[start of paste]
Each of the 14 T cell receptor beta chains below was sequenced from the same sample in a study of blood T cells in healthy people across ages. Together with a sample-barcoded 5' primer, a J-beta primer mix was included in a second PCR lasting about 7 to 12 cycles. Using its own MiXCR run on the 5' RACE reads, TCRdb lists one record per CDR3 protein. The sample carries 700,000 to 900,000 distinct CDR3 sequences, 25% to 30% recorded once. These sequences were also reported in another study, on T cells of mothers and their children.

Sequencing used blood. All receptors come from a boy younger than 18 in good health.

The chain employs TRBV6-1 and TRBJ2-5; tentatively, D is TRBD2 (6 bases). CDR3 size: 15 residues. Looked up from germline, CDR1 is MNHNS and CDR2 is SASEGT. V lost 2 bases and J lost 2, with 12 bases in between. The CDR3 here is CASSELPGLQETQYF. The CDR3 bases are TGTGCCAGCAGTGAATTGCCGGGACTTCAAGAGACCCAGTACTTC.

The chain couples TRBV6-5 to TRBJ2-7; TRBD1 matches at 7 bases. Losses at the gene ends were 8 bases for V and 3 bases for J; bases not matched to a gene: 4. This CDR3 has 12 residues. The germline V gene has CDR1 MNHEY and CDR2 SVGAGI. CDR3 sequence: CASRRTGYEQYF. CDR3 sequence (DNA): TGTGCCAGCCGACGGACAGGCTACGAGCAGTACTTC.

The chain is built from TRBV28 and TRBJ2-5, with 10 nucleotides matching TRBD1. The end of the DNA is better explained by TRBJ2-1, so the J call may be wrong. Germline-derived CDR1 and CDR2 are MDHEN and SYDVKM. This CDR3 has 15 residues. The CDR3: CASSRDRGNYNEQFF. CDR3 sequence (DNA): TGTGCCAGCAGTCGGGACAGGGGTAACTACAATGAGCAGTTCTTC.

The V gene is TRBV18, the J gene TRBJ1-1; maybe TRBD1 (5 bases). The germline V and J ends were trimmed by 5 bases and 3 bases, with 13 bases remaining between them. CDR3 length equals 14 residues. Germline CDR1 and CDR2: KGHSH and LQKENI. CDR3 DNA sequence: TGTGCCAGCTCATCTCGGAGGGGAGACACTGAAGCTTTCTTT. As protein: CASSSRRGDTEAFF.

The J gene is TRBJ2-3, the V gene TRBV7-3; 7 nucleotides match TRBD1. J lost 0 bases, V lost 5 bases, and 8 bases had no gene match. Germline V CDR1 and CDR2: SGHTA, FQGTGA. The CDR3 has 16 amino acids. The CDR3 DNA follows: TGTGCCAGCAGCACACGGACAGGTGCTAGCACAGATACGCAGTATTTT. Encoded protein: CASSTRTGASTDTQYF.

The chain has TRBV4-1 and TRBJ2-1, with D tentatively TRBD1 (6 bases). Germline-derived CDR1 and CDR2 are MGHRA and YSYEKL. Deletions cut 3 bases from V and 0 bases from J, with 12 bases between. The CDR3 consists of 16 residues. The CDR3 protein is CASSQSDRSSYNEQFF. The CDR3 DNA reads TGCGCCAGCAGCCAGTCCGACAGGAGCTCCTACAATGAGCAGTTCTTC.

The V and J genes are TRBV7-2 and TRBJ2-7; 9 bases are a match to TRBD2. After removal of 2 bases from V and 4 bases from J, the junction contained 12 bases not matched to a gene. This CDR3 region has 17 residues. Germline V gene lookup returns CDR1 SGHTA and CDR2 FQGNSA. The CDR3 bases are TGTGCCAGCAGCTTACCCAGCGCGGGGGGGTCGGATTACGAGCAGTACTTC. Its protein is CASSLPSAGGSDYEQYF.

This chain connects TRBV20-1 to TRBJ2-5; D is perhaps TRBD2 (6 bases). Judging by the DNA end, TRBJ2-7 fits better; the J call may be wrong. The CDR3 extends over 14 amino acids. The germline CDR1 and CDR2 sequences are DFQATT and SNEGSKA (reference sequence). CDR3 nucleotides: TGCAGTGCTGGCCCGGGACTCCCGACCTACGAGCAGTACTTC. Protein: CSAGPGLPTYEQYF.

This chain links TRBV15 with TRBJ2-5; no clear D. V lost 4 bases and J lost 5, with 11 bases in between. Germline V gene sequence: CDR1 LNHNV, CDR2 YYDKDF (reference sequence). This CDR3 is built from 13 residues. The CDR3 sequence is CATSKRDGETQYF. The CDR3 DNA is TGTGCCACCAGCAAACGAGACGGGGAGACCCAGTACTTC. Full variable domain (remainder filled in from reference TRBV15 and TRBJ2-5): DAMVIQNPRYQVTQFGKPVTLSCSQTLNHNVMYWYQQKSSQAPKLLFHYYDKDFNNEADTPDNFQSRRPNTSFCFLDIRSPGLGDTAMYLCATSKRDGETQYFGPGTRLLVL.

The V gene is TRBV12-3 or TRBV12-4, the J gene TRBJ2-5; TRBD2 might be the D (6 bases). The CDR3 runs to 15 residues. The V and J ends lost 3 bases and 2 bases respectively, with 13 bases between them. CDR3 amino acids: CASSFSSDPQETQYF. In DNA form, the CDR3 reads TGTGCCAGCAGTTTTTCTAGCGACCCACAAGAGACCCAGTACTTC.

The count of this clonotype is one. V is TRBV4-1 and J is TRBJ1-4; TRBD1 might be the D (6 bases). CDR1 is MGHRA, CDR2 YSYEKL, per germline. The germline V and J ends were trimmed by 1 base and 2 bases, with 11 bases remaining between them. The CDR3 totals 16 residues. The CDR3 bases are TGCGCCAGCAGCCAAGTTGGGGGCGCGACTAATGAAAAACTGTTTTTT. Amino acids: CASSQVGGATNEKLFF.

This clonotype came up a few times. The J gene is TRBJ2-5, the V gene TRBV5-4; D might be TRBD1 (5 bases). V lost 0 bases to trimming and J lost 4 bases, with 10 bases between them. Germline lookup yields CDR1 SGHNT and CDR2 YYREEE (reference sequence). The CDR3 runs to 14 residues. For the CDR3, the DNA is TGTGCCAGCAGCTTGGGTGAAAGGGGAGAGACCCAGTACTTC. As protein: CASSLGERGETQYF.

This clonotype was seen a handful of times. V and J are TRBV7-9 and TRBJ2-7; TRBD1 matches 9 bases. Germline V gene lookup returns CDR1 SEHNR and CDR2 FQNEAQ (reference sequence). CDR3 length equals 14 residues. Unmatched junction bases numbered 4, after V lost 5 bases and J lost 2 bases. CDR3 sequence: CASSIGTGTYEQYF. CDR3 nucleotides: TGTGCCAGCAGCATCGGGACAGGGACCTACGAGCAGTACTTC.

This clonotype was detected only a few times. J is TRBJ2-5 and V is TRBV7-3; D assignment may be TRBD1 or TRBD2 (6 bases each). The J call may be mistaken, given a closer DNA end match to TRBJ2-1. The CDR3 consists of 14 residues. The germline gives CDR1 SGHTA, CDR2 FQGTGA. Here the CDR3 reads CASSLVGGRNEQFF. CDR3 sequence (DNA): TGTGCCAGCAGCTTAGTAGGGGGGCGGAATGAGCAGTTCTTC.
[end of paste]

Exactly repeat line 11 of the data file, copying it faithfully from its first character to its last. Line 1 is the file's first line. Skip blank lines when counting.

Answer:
This chain links TRBV15 with TRBJ2-5; no clear D. V lost 4 bases and J lost 5, with 11 bases in between. Germline V gene sequence: CDR1 LNHNV, CDR2 YYDKDF (reference sequence). This CDR3 is built from 13 residues. The CDR3 sequence is CATSKRDGETQYF. The CDR3 DNA is TGTGCCACCAGCAAACGAGACGGGGAGACCCAGTACTTC. Full variable domain (remainder filled in from reference TRBV15 and TRBJ2-5): DAMVIQNPRYQVTQFGKPVTLSCSQTLNHNVMYWYQQKSSQAPKLLFHYYDKDFNNEADTPDNFQSRRPNTSFCFLDIRSPGLGDTAMYLCATSKRDGETQYFGPGTRLLVL.